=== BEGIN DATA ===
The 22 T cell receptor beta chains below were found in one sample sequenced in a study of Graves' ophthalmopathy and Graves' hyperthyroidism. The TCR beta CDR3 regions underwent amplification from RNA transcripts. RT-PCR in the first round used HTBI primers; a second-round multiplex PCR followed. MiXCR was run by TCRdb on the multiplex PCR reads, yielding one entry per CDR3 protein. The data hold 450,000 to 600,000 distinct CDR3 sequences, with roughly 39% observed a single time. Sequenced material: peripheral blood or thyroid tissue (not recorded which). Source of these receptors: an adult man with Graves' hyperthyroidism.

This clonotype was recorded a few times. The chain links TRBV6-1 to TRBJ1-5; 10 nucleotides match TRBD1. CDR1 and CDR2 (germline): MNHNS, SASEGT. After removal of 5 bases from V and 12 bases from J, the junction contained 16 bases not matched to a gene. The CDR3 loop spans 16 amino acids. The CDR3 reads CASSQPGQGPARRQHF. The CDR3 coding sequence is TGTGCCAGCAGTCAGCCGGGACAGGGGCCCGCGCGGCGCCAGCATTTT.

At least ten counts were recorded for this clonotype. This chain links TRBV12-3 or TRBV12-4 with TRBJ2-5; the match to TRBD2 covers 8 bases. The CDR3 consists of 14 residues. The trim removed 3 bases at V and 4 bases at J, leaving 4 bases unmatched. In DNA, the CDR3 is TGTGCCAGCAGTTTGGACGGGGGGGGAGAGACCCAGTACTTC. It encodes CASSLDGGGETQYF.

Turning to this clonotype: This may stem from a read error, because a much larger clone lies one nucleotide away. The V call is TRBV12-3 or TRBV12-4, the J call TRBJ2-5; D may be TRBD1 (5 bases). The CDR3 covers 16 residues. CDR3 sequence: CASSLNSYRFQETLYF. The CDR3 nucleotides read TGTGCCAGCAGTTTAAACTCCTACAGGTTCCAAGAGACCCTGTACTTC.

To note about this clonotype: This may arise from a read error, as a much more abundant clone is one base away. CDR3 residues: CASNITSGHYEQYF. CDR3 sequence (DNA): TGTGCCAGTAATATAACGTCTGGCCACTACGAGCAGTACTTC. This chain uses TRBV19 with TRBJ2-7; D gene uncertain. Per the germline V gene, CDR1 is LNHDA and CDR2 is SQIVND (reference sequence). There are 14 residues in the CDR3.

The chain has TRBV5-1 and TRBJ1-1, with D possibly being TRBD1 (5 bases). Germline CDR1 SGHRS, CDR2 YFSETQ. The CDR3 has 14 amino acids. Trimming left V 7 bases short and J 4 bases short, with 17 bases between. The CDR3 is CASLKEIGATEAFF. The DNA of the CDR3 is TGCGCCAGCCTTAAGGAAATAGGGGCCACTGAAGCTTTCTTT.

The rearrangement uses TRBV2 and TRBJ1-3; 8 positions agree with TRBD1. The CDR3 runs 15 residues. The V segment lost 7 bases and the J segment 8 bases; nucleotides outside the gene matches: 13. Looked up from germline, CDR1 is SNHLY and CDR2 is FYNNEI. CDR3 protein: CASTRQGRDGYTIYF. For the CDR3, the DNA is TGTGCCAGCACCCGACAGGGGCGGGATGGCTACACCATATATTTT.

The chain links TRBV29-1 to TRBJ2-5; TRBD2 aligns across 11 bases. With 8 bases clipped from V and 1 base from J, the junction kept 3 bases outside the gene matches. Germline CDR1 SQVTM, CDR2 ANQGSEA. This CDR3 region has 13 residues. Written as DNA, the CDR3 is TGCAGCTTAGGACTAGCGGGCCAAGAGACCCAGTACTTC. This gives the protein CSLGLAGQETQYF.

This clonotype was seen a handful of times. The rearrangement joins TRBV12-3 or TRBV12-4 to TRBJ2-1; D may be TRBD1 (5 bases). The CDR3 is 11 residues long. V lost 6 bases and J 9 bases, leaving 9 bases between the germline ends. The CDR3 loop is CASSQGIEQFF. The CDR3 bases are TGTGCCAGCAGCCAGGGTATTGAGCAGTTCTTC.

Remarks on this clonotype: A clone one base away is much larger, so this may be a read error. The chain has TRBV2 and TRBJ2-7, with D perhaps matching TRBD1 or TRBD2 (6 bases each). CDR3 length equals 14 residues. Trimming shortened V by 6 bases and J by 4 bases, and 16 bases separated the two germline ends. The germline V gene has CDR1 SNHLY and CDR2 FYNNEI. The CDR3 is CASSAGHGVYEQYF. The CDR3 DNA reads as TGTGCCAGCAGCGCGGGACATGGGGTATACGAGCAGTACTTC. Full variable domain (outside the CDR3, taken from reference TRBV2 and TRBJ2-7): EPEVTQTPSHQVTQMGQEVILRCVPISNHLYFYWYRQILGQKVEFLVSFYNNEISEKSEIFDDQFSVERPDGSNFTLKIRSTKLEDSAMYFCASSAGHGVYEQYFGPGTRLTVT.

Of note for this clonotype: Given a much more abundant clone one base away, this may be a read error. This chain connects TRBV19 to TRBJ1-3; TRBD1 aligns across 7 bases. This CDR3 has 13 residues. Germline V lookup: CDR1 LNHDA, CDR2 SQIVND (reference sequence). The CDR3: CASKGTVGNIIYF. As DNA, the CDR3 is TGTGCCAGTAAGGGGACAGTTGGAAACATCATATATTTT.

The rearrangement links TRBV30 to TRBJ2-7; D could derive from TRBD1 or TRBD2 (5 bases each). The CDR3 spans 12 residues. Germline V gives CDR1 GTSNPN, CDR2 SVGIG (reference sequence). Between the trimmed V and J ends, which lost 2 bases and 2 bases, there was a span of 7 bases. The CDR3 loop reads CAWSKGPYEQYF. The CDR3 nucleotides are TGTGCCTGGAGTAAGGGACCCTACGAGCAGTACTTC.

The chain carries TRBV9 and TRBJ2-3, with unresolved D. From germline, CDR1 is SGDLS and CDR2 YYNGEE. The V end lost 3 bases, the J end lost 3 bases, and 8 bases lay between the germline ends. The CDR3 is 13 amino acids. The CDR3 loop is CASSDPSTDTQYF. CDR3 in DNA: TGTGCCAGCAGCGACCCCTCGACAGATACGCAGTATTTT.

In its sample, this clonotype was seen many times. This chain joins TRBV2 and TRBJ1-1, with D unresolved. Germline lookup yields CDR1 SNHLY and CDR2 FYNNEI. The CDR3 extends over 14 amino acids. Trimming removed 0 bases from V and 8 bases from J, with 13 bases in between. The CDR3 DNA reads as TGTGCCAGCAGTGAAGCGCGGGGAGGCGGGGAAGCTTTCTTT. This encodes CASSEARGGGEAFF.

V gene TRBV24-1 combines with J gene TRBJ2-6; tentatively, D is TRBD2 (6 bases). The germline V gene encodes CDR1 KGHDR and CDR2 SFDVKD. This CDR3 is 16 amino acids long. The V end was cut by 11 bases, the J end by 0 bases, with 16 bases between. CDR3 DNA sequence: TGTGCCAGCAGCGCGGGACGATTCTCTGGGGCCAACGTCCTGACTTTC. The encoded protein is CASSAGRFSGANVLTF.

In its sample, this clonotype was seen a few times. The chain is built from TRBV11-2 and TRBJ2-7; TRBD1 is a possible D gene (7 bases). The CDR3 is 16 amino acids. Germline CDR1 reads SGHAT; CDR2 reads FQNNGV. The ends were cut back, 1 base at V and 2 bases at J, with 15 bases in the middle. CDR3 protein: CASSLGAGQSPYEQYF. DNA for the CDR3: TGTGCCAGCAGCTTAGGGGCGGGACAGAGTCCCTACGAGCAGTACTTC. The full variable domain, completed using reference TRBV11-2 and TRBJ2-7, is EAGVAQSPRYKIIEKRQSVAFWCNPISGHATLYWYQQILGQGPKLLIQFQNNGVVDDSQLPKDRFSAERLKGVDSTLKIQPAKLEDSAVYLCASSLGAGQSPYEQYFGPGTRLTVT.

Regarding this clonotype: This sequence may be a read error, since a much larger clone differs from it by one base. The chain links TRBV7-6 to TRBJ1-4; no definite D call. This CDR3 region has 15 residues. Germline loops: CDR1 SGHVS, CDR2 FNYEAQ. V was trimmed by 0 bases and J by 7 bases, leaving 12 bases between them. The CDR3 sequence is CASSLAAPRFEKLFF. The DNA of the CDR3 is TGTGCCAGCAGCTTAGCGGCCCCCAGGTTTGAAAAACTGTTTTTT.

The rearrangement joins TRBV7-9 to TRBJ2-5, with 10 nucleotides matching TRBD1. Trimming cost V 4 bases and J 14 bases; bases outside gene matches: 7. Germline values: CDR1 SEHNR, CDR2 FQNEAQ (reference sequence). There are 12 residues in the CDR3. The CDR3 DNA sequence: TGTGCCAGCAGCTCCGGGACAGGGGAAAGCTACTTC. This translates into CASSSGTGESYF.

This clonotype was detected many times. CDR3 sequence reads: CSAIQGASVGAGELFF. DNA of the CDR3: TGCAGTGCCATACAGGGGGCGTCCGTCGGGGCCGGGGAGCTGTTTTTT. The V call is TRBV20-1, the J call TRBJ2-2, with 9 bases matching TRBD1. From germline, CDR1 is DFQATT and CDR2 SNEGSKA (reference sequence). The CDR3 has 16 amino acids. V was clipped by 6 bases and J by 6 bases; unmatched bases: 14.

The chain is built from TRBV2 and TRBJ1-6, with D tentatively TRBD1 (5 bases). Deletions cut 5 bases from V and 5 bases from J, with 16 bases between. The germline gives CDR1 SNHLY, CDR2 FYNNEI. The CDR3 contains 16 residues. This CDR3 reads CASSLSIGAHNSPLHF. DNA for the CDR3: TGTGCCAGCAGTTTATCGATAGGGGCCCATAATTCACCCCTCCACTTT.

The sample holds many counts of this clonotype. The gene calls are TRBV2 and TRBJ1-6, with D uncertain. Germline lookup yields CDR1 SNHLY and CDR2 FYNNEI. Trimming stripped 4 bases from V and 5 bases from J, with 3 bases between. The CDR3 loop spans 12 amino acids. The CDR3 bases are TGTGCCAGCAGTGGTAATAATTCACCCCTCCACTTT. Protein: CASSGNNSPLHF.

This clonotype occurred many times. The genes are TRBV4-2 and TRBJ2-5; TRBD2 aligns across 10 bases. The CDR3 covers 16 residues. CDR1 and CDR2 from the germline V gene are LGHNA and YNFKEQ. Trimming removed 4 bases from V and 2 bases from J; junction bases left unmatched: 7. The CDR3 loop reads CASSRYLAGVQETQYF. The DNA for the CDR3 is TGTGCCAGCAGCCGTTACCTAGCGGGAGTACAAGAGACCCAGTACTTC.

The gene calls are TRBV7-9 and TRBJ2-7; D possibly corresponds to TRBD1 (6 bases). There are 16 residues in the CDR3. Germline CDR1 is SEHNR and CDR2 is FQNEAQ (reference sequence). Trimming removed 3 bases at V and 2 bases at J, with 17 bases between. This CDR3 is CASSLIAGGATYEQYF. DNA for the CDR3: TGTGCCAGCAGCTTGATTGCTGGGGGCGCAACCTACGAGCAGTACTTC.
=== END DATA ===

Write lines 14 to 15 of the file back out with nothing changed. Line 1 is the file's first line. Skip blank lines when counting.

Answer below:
In its sample, this clonotype was seen many times. This chain joins TRBV2 and TRBJ1-1, with D unresolved. Germline lookup yields CDR1 SNHLY and CDR2 FYNNEI. The CDR3 extends over 14 amino acids. Trimming removed 0 bases from V and 8 bases from J, with 13 bases in between. The CDR3 DNA reads as TGTGCCAGCAGTGAAGCGCGGGGAGGCGGGGAAGCTTTCTTT. This encodes CASSEARGGGEAFF.

V gene TRBV24-1 combines with J gene TRBJ2-6; tentatively, D is TRBD2 (6 bases). The germline V gene encodes CDR1 KGHDR and CDR2 SFDVKD. This CDR3 is 16 amino acids long. The V end was cut by 11 bases, the J end by 0 bases, with 16 bases between. CDR3 DNA sequence: TGTGCCAGCAGCGCGGGACGATTCTCTGGGGCCAACGTCCTGACTTTC. The encoded protein is CASSAGRFSGANVLTF.